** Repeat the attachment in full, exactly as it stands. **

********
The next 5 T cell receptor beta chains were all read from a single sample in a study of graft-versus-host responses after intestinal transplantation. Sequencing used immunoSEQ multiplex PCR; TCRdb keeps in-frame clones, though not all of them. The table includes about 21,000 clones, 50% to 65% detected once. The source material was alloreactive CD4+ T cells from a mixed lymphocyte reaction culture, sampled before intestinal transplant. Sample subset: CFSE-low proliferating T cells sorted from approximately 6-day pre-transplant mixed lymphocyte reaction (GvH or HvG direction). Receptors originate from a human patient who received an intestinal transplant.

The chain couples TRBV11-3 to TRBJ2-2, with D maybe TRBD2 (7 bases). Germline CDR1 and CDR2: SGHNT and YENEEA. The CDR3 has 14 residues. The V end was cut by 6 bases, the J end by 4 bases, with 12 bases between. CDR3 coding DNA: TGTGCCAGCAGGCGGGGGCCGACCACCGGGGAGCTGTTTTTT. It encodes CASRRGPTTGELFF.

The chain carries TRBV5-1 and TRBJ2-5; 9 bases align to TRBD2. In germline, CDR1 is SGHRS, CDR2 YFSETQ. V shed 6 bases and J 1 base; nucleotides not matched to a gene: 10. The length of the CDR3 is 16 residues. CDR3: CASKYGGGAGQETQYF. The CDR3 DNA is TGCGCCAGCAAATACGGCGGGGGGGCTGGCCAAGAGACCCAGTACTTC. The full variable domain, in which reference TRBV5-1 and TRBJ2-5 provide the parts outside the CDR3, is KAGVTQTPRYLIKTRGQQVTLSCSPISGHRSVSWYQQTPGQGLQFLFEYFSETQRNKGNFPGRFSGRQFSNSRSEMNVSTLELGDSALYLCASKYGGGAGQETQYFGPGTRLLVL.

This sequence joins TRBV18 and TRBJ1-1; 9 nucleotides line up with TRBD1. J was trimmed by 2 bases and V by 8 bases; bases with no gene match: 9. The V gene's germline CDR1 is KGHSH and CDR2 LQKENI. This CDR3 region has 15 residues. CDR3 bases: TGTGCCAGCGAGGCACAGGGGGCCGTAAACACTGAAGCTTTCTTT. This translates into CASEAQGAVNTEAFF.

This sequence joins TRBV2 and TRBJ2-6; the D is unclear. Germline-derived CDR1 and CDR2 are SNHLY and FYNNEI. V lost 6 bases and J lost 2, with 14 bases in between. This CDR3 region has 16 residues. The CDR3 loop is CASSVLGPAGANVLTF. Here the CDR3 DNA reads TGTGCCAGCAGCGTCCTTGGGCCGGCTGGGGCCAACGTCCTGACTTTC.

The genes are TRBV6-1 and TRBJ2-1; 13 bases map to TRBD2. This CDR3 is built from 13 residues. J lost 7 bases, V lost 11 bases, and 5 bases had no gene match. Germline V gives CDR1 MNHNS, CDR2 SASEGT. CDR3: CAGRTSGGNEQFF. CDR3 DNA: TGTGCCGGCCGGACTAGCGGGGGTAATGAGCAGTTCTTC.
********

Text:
The next 5 T cell receptor beta chains were all read from a single sample in a study of graft-versus-host responses after intestinal transplantation. Sequencing used immunoSEQ multiplex PCR; TCRdb keeps in-frame clones, though not all of them. The table includes about 21,000 clones, 50% to 65% detected once. The source material was alloreactive CD4+ T cells from a mixed lymphocyte reaction culture, sampled before intestinal transplant. Sample subset: CFSE-low proliferating T cells sorted from approximately 6-day pre-transplant mixed lymphocyte reaction (GvH or HvG direction). Receptors originate from a human patient who received an intestinal transplant.

The chain couples TRBV11-3 to TRBJ2-2, with D maybe TRBD2 (7 bases). Germline CDR1 and CDR2: SGHNT and YENEEA. The CDR3 has 14 residues. The V end was cut by 6 bases, the J end by 4 bases, with 12 bases between. CDR3 coding DNA: TGTGCCAGCAGGCGGGGGCCGACCACCGGGGAGCTGTTTTTT. It encodes CASRRGPTTGELFF.

The chain carries TRBV5-1 and TRBJ2-5; 9 bases align to TRBD2. In germline, CDR1 is SGHRS, CDR2 YFSETQ. V shed 6 bases and J 1 base; nucleotides not matched to a gene: 10. The length of the CDR3 is 16 residues. CDR3: CASKYGGGAGQETQYF. The CDR3 DNA is TGCGCCAGCAAATACGGCGGGGGGGCTGGCCAAGAGACCCAGTACTTC. The full variable domain, in which reference TRBV5-1 and TRBJ2-5 provide the parts outside the CDR3, is KAGVTQTPRYLIKTRGQQVTLSCSPISGHRSVSWYQQTPGQGLQFLFEYFSETQRNKGNFPGRFSGRQFSNSRSEMNVSTLELGDSALYLCASKYGGGAGQETQYFGPGTRLLVL.

This sequence joins TRBV18 and TRBJ1-1; 9 nucleotides line up with TRBD1. J was trimmed by 2 bases and V by 8 bases; bases with no gene match: 9. The V gene's germline CDR1 is KGHSH and CDR2 LQKENI. This CDR3 region has 15 residues. CDR3 bases: TGTGCCAGCGAGGCACAGGGGGCCGTAAACACTGAAGCTTTCTTT. This translates into CASEAQGAVNTEAFF.

This sequence joins TRBV2 and TRBJ2-6; the D is unclear. Germline-derived CDR1 and CDR2 are SNHLY and FYNNEI. V lost 6 bases and J lost 2, with 14 bases in between. This CDR3 region has 16 residues. The CDR3 loop is CASSVLGPAGANVLTF. Here the CDR3 DNA reads TGTGCCAGCAGCGTCCTTGGGCCGGCTGGGGCCAACGTCCTGACTTTC.

The genes are TRBV6-1 and TRBJ2-1; 13 bases map to TRBD2. This CDR3 is built from 13 residues. J lost 7 bases, V lost 11 bases, and 5 bases had no gene match. Germline V gives CDR1 MNHNS, CDR2 SASEGT. CDR3: CAGRTSGGNEQFF. CDR3 DNA: TGTGCCGGCCGGACTAGCGGGGGTAATGAGCAGTTCTTC.